June 05, 2010

Veux tu danser avec moi?

Having finally recovered from a hard disk crash and with all systems back in working order, I think it may be a good idea to post some more music from that glorious era of Congolese music: the late 1950s and early 1960s.

This time with some more hits from the Ngoma label.

The oldest of these are by Camille Feruzi and his Mystérieux Jazz. Camille Feruzi was born in Stanleyville in 1912. At a very young age he taught himself to play the accordeon, following in his father's footsteps. When his father was at work the young Camille used to secretly practise. At the age of 15 he moved to Leopoldville, but it wasn't until ten years later that he started his career in music. Together with a sax and clarinet player from Guadeloupe he started a musical group, with apart Camille's accordion and the Guadeloupean's sax & clarinet a piano and a guitar. The ensemble played in bars and at private dances.

In 1948 Camille Feruzi is one of the first musicians to be contracted by the Ngoma label. His first hits were "Makango" (Ngoma 27) and "Polina" (Ngoma 29). His star seemed to fade after the first few years, and his career seemed to end with introduction of electrical instruments. But in 1957 he managed to resuscitate his contract with Ngoma by starting an orchestra called Mystérieux Jazz. Key members of this orchestre were bass player Taumani and singers Beya (a.k.a. Ténor Beya) and Mariola. The orchestra's first record was released in early 1957, with "Biso Na Yo Mbula Moko" on the A-side and "Nabala Muluba" on side B. Apparently it wasn't an immediate hit, because it wasn't until a year later that they were allowed to enter the studio again, this time to record "Emiyama" and "Na Motindeli Mokanda". These two songs did ignite the fuse, and the Mystérieux Jazz continued making a several dozens of records for Ngoma.

I would like to share two records by this orchestra with you: an EP from the Ngoma Super 45t series, with besides "Nabala Muluba" (which was also released on "Ngoma, the early years" PAMAP 101) three songs originally released in 1959, and the record from 1958 which really turboed his career: "Emiyama" and "Na Motindeli Mokanda".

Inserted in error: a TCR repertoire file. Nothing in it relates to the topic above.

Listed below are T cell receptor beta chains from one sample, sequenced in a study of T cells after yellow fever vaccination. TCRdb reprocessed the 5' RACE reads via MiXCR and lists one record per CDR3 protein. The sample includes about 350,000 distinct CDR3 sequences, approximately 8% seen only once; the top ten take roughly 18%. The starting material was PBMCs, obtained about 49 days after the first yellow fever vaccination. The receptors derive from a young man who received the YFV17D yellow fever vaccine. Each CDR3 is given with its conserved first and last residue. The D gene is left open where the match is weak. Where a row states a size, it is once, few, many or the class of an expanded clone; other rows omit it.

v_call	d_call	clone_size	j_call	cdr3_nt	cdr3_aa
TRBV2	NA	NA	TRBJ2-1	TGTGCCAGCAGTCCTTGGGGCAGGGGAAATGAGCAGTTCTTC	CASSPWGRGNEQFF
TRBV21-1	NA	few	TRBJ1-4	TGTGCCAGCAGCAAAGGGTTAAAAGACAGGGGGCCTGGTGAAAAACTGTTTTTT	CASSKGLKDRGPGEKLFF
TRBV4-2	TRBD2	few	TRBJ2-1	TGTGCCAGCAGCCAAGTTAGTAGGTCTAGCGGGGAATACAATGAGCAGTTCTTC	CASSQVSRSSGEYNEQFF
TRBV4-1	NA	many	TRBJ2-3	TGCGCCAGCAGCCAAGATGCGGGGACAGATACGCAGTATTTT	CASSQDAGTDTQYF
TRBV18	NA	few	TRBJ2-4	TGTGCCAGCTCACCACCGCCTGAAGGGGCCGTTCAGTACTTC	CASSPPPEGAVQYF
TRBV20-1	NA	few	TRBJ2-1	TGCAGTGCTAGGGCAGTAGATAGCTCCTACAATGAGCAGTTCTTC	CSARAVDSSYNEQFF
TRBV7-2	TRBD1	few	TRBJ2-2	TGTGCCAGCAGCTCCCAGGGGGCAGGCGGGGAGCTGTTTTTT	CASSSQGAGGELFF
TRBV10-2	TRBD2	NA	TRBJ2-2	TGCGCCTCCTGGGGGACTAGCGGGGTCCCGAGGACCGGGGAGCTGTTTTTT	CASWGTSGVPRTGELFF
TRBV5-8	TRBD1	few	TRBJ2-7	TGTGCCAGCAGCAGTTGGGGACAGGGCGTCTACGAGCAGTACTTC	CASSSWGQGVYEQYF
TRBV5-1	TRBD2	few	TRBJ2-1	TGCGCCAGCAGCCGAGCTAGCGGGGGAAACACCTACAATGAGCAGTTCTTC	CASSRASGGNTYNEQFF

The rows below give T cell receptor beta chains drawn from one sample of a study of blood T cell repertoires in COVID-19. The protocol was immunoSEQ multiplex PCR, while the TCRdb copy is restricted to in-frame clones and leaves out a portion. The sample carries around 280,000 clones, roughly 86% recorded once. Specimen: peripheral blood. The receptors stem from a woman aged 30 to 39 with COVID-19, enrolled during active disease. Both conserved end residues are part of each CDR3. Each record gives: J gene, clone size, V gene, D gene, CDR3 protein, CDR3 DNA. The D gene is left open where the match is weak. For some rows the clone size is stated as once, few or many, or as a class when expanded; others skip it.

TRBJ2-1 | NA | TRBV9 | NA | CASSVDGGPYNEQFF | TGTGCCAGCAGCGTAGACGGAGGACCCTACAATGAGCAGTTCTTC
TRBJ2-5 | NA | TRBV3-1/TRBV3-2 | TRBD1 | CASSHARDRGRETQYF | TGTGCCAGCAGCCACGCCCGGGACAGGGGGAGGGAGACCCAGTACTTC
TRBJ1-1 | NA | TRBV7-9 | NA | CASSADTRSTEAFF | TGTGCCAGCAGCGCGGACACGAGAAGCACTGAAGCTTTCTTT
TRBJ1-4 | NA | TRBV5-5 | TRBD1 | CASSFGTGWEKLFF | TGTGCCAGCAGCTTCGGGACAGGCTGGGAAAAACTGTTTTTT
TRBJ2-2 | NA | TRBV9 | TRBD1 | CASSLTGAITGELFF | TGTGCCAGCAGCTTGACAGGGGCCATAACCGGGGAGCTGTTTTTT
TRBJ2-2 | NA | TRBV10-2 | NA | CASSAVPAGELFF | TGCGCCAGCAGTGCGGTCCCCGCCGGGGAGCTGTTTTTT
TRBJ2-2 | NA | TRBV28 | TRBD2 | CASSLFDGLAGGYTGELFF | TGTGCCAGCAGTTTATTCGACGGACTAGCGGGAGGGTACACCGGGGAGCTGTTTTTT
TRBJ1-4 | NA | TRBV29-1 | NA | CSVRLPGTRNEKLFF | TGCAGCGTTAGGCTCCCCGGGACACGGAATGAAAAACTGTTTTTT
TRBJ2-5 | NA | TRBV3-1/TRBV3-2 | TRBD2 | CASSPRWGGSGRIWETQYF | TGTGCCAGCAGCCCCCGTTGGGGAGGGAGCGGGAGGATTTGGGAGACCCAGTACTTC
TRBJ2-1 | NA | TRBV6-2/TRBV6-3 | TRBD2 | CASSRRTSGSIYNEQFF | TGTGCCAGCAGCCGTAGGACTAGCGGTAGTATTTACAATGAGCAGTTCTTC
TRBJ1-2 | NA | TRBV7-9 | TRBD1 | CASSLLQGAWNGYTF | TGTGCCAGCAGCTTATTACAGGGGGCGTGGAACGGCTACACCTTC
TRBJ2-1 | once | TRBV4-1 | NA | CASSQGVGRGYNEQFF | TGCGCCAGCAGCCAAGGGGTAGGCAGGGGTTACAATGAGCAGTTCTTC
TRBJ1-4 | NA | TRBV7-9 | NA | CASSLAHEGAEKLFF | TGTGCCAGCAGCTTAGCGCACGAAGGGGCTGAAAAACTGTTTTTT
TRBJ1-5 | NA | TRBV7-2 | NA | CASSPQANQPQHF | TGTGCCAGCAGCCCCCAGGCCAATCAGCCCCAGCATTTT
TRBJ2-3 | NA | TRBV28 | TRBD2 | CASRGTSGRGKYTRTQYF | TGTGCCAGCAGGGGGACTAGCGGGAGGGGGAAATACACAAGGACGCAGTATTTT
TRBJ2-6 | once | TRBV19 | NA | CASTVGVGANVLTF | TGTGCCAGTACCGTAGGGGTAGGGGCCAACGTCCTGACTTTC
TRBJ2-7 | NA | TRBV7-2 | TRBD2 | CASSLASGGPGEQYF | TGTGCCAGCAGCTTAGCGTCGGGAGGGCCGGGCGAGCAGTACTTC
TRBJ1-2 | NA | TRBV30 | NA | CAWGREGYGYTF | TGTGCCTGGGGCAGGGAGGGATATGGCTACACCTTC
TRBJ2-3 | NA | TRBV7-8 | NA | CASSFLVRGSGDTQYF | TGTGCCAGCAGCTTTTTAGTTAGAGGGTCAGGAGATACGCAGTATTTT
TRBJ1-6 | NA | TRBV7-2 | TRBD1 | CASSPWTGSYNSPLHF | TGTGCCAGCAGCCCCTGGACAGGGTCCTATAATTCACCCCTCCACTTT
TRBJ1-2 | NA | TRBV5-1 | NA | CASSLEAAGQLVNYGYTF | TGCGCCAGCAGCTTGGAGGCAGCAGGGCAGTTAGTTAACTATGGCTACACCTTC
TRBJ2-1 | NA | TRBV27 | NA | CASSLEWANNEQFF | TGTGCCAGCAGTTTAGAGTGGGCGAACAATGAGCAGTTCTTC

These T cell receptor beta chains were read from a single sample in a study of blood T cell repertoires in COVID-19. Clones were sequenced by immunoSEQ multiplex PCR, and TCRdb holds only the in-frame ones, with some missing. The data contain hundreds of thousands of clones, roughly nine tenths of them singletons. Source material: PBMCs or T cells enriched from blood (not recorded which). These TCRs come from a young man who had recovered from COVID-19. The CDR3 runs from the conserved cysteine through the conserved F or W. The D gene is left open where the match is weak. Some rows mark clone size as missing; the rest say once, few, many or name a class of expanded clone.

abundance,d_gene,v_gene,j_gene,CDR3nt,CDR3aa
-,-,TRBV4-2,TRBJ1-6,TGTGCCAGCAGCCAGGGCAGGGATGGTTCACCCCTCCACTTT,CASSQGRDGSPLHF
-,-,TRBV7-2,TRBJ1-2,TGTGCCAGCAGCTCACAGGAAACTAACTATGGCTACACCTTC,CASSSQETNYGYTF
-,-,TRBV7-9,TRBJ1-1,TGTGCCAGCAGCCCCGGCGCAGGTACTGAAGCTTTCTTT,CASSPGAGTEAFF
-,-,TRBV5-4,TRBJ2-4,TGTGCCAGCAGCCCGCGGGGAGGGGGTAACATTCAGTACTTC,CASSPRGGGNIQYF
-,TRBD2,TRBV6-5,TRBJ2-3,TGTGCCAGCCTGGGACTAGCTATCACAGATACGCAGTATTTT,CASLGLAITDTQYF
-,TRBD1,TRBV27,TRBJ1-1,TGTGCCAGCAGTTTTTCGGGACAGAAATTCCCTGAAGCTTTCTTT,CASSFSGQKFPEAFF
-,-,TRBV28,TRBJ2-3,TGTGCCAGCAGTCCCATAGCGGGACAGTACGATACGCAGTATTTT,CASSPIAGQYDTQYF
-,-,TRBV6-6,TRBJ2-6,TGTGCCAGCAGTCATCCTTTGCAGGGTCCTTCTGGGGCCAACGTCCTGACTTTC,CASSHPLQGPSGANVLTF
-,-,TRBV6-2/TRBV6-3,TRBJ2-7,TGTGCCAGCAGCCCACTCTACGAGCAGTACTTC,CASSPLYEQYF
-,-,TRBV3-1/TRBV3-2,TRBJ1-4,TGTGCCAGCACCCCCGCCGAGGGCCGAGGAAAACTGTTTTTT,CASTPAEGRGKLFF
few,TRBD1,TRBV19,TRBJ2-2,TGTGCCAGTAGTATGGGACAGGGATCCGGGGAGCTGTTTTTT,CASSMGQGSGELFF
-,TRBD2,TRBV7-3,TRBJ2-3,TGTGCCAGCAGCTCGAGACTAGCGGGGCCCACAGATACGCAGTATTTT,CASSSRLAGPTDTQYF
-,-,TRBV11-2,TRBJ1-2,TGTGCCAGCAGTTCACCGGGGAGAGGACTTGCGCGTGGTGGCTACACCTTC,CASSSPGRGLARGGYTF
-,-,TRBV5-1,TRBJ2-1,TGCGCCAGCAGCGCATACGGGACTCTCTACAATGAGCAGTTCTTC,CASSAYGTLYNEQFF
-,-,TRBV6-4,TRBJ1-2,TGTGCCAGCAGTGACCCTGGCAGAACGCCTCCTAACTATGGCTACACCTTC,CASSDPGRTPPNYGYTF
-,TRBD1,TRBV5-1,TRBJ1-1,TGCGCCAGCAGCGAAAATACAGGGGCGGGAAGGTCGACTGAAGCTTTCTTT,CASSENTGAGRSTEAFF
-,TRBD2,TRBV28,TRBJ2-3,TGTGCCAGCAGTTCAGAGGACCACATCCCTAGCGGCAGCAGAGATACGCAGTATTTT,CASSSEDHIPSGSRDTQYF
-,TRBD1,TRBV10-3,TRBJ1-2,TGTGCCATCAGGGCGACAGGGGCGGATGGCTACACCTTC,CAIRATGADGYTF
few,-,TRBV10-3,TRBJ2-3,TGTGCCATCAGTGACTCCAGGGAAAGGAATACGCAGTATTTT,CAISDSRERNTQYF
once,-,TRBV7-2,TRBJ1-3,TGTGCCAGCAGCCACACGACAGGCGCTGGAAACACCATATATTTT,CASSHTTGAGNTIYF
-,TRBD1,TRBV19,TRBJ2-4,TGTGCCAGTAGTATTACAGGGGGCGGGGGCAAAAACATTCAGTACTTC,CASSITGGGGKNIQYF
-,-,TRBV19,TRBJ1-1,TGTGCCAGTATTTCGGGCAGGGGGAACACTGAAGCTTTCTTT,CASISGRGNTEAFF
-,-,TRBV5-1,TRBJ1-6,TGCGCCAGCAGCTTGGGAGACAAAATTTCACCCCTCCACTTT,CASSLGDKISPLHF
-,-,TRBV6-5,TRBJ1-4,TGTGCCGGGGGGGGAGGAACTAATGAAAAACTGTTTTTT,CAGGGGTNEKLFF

Ngoma Super 45t No.1002
Ngoma 1829

To compensate for the inactivity of the last week I am adding two more EP's from the Ngoma Super 45t series.
The first is by Orchestre Jecokat. I haven't been able to find out a lot about this orchestra, apart from the meaning of the abbreviation "Jecokat", which stands for "Jeunes Comédiens du Katanga". I have had to check a few times to verify that I hadn't made mistake in copying the title of their second song "Ami Pauvre Vida", but I can assure this is what it says on the record label. All four songs of Orchestre Jecokat are outstanding examples of the exceptional level of Congolese music in the early 1960s.

Ngoma Super 45t No.21

The second EP is by Vedette Jazz, an orchestra founded in 1958 in Brazzaville. In their early years they were joined by legendary sax player Isaac Musekiwa, who at the time had made a name for himself with African Jazz and (from 1957) with the O.K. Jazz. Musekiwa left to rejoin Franco, but these songs - probably from the mid-1960s - feature an artist who from the early 1970s became a loyal member of the O.K. Jazz: Mpudi Decca. I am not sure if he was playing bass in these tracks, because - if I am not mistaken - André Lasso, who composed the songs on the B-side, was (also) a bass player.
I'll be posting some more tracks by Vedette Jazz in the future, but these will hopefully act as an appetizer. I particularly like the instrumental "Veux Tu Danser Avec Moi?"; it's one of these songs that can haunt you for days......

Ngoma Super 45t No.54

PS: More Camille Feruzi (with the O.K. Jazz) to follow in a later post....

PPS: All tracks in 1 file here.


moos said...

Just love Camille Feruzi and his accordeon sound, thanks for this great post,

reservatory said...

THANKS for this! I'm reading Gary Stewart's Rumba On The River right now and having fun tracking down the prime cuts he singles out for discussion. I just posted a Rock-A-Mambo compilation @ Lucky Psychic Hut that your followers might enjoy. Thanks again for this and all the rest!

bolingo69 said...

Great post! Very nice with some more 45 rpm's.
Sorry to hear about your hard disk crash but nice that you recovered. Hope you did not lose to many files! But it is always a big inconvenience! Posting is one way of getting "off site" backups ;-) but it really takes a lot of time to get any substance like yours. Brilliant also to have more Feruzi and promises of still more. Thanks a lot!

Anonymous said...

Thank you once again for more music from 1950s Congo. I will never get enough of this beautiful stuff.

reservatory said...

Even more wonderful than expected!

Timothy said...

Thanks a lot WrldSrv for these rare gems. "Makambo Ya Muasi Oyo" really rocks. I'm one of the many East Africans waiting for you to post something by Jean Bosco Mwenda, the Congolese musician whose guitar sound speaks to all Bantu people of Africa.

Anonymous said...

Wow! Caught me off guard with this one. Had it mixed up with other stuff on an mp3 player played through the car stereo & just about lost control of the vehicle when the Camille Feruzi came on it was so dammed funky.